"We’re not issuing challenges unless it’s really blatant," Kelley said, citing one example as someone bold enough to be spotted voting twice.
Kelley’s group already has filed a challenge questioning the status of 76 Hillsborough voters who she claimed are illegally registered because they are felons. Kelley sent the list to the Hillsborough County supervisor of elections, which then sent it to the Florida Division of Elections. Yet the people on the list don’t know their rights are being challenged because they haven’t been notified.
They will learn of the challenge only when they go vote. Then, according to Florida law, they will be allowed to cast only a provisional ballot, which has a higher rejection rate than regular ballots.
If groups like Tampa Vote Fair seek to limit access to voting, groups like the Lawyers’ Committee for Civil Rights Under Law seeks to protect access to the polls.
"We’re well aware of TampaVote Fair," Lindenbaum said. "We’ll be watching them closely."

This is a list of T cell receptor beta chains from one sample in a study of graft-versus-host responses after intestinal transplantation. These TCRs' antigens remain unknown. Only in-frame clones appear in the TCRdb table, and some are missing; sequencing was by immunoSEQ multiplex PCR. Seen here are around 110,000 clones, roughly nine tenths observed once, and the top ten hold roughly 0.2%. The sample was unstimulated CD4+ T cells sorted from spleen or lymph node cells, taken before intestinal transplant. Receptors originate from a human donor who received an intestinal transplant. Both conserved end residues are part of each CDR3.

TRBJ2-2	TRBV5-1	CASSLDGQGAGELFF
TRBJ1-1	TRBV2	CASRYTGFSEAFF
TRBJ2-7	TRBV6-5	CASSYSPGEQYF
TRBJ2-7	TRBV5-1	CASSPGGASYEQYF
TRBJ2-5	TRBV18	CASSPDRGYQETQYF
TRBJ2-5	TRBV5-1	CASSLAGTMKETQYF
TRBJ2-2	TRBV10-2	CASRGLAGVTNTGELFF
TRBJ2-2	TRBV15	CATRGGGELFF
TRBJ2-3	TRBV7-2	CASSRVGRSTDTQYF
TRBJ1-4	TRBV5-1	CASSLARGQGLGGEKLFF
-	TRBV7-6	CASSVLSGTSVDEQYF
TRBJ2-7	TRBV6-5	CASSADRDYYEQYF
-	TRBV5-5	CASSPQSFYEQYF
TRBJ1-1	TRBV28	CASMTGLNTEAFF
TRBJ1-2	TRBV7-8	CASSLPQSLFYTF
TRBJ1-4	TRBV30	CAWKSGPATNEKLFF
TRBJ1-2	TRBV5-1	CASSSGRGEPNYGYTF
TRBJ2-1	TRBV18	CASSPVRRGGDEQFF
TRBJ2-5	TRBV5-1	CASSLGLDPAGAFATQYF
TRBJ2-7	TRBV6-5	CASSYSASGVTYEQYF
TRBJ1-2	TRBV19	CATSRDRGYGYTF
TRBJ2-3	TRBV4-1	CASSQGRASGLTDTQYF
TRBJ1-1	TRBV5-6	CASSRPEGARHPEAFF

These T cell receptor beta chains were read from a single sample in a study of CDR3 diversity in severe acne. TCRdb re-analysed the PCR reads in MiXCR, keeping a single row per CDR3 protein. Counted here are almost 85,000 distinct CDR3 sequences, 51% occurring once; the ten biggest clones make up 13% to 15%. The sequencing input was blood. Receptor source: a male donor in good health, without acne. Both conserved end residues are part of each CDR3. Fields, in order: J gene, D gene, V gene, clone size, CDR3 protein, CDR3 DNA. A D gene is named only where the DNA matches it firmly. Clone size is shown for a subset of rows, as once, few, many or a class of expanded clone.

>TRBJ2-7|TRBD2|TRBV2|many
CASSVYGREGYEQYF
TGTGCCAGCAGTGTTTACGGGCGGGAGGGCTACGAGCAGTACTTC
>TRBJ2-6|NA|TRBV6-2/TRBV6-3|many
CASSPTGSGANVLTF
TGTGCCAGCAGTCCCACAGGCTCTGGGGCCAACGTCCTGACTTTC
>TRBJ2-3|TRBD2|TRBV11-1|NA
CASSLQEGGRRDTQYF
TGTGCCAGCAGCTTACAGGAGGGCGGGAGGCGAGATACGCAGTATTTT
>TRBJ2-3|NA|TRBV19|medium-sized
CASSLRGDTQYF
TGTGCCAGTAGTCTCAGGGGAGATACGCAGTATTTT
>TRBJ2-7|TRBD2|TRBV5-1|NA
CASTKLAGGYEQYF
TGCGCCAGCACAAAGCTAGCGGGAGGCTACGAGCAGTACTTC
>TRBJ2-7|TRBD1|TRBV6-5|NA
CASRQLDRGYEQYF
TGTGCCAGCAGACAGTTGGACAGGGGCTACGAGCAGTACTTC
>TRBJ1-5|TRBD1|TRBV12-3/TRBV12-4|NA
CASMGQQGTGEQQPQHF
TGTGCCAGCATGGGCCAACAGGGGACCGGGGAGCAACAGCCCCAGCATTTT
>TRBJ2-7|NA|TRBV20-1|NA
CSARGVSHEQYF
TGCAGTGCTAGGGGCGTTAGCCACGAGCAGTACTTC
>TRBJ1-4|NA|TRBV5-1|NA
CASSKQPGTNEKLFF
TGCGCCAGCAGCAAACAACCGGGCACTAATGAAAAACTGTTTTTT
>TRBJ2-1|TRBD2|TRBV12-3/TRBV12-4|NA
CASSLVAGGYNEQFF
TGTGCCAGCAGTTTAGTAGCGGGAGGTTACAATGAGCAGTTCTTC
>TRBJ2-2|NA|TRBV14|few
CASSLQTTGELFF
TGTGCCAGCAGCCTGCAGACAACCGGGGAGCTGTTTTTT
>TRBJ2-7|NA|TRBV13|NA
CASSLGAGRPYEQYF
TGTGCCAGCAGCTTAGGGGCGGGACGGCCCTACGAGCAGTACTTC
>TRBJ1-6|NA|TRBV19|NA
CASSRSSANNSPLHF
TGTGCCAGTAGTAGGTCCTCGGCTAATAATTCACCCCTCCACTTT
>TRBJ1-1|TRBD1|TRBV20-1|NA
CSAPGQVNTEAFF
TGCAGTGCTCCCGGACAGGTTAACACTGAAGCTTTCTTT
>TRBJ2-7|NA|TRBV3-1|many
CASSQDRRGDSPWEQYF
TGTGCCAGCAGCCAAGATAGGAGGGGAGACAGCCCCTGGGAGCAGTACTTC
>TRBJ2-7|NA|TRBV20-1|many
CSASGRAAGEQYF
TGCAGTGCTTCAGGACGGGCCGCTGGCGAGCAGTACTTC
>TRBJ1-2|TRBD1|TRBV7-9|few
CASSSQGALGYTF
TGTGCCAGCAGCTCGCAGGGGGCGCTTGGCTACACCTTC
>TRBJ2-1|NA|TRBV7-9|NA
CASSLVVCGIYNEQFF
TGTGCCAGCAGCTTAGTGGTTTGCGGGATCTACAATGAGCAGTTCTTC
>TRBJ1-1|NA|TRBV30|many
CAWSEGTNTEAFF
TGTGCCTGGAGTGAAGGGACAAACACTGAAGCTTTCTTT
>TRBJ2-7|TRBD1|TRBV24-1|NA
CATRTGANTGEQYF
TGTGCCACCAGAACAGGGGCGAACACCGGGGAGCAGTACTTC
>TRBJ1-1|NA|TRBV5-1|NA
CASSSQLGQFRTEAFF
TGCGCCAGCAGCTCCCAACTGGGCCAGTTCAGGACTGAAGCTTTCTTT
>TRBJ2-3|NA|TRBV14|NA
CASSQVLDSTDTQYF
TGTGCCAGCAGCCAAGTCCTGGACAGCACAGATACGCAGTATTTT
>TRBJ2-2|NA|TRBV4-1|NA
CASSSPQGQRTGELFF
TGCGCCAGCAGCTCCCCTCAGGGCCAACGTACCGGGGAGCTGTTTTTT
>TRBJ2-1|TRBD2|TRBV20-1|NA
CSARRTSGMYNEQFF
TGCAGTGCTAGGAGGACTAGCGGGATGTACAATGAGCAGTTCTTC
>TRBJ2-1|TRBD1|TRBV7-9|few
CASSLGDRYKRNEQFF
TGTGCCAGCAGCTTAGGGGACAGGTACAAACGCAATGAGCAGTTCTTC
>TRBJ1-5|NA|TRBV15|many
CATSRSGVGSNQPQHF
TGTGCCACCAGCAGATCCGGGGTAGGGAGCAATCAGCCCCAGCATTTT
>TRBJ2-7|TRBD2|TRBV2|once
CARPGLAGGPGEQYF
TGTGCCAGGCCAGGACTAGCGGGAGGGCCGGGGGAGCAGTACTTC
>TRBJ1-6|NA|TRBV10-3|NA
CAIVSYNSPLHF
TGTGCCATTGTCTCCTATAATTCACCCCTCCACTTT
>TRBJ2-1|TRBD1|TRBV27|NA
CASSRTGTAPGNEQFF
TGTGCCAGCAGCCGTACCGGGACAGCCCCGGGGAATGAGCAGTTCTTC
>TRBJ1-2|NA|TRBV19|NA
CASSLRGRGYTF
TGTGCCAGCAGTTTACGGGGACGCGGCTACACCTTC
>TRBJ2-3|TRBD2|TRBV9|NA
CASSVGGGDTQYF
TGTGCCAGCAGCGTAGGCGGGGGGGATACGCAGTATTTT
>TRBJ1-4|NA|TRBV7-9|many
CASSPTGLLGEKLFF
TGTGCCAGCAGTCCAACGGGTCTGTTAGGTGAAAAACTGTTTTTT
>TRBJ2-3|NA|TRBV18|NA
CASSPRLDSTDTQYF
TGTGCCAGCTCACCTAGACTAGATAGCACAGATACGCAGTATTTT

Lindenbaum’s group is leading the Election Protection Coalition, which seeks to provide education to voters so they aren’t intimidated from casting a ballot. They will have 300 field lawyers or paralegals visit large minority precincts throughout Florida.
They will be joined by groups like the SEIU Florida State Council, the governing arm of the labor union, which will have 230 field organizers, and the Florida Coalition on Black Civic Participation, which will have 200 people. Their main concern is that voters will feel comfortable enough to vote.
"I hope this is a smooth election day, that our phones will be quiet," said Lindenbaum. "Unfortunately, I don’t know if that’s going to happen."